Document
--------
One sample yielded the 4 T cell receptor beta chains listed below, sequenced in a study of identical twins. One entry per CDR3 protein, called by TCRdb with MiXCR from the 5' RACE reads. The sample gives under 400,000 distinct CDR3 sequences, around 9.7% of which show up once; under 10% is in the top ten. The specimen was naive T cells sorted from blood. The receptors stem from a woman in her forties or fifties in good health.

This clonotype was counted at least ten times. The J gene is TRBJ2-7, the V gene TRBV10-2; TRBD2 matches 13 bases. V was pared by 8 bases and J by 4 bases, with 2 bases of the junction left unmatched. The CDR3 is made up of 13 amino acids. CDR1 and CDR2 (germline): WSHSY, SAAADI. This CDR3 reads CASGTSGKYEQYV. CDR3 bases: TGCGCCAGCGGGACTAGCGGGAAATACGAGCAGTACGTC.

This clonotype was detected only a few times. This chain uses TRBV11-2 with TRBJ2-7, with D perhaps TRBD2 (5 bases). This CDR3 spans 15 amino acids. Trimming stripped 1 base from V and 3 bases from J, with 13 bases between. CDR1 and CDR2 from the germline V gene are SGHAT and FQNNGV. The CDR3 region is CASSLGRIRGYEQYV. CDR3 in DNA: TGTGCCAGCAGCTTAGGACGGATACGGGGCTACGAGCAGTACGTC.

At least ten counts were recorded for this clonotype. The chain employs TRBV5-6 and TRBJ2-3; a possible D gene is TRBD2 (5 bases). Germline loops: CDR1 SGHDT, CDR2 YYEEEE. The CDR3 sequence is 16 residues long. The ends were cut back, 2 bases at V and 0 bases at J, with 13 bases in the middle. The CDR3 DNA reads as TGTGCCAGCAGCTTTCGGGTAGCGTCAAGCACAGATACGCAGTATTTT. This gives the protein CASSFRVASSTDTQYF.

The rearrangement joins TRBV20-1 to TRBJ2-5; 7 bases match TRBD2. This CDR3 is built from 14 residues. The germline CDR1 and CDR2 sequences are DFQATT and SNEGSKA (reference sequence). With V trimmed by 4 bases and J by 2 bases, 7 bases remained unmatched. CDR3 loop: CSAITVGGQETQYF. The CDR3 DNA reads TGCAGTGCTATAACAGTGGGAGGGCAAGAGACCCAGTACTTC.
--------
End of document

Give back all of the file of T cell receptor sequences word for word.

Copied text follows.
One sample yielded the 4 T cell receptor beta chains listed below, sequenced in a study of identical twins. One entry per CDR3 protein, called by TCRdb with MiXCR from the 5' RACE reads. The sample gives under 400,000 distinct CDR3 sequences, around 9.7% of which show up once; under 10% is in the top ten. The specimen was naive T cells sorted from blood. The receptors stem from a woman in her forties or fifties in good health.

This clonotype was counted at least ten times. The J gene is TRBJ2-7, the V gene TRBV10-2; TRBD2 matches 13 bases. V was pared by 8 bases and J by 4 bases, with 2 bases of the junction left unmatched. The CDR3 is made up of 13 amino acids. CDR1 and CDR2 (germline): WSHSY, SAAADI. This CDR3 reads CASGTSGKYEQYV. CDR3 bases: TGCGCCAGCGGGACTAGCGGGAAATACGAGCAGTACGTC.

This clonotype was detected only a few times. This chain uses TRBV11-2 with TRBJ2-7, with D perhaps TRBD2 (5 bases). This CDR3 spans 15 amino acids. Trimming stripped 1 base from V and 3 bases from J, with 13 bases between. CDR1 and CDR2 from the germline V gene are SGHAT and FQNNGV. The CDR3 region is CASSLGRIRGYEQYV. CDR3 in DNA: TGTGCCAGCAGCTTAGGACGGATACGGGGCTACGAGCAGTACGTC.

At least ten counts were recorded for this clonotype. The chain employs TRBV5-6 and TRBJ2-3; a possible D gene is TRBD2 (5 bases). Germline loops: CDR1 SGHDT, CDR2 YYEEEE. The CDR3 sequence is 16 residues long. The ends were cut back, 2 bases at V and 0 bases at J, with 13 bases in the middle. The CDR3 DNA reads as TGTGCCAGCAGCTTTCGGGTAGCGTCAAGCACAGATACGCAGTATTTT. This gives the protein CASSFRVASSTDTQYF.

The rearrangement joins TRBV20-1 to TRBJ2-5; 7 bases match TRBD2. This CDR3 is built from 14 residues. The germline CDR1 and CDR2 sequences are DFQATT and SNEGSKA (reference sequence). With V trimmed by 4 bases and J by 2 bases, 7 bases remained unmatched. CDR3 loop: CSAITVGGQETQYF. The CDR3 DNA reads TGCAGTGCTATAACAGTGGGAGGGCAAGAGACCCAGTACTTC.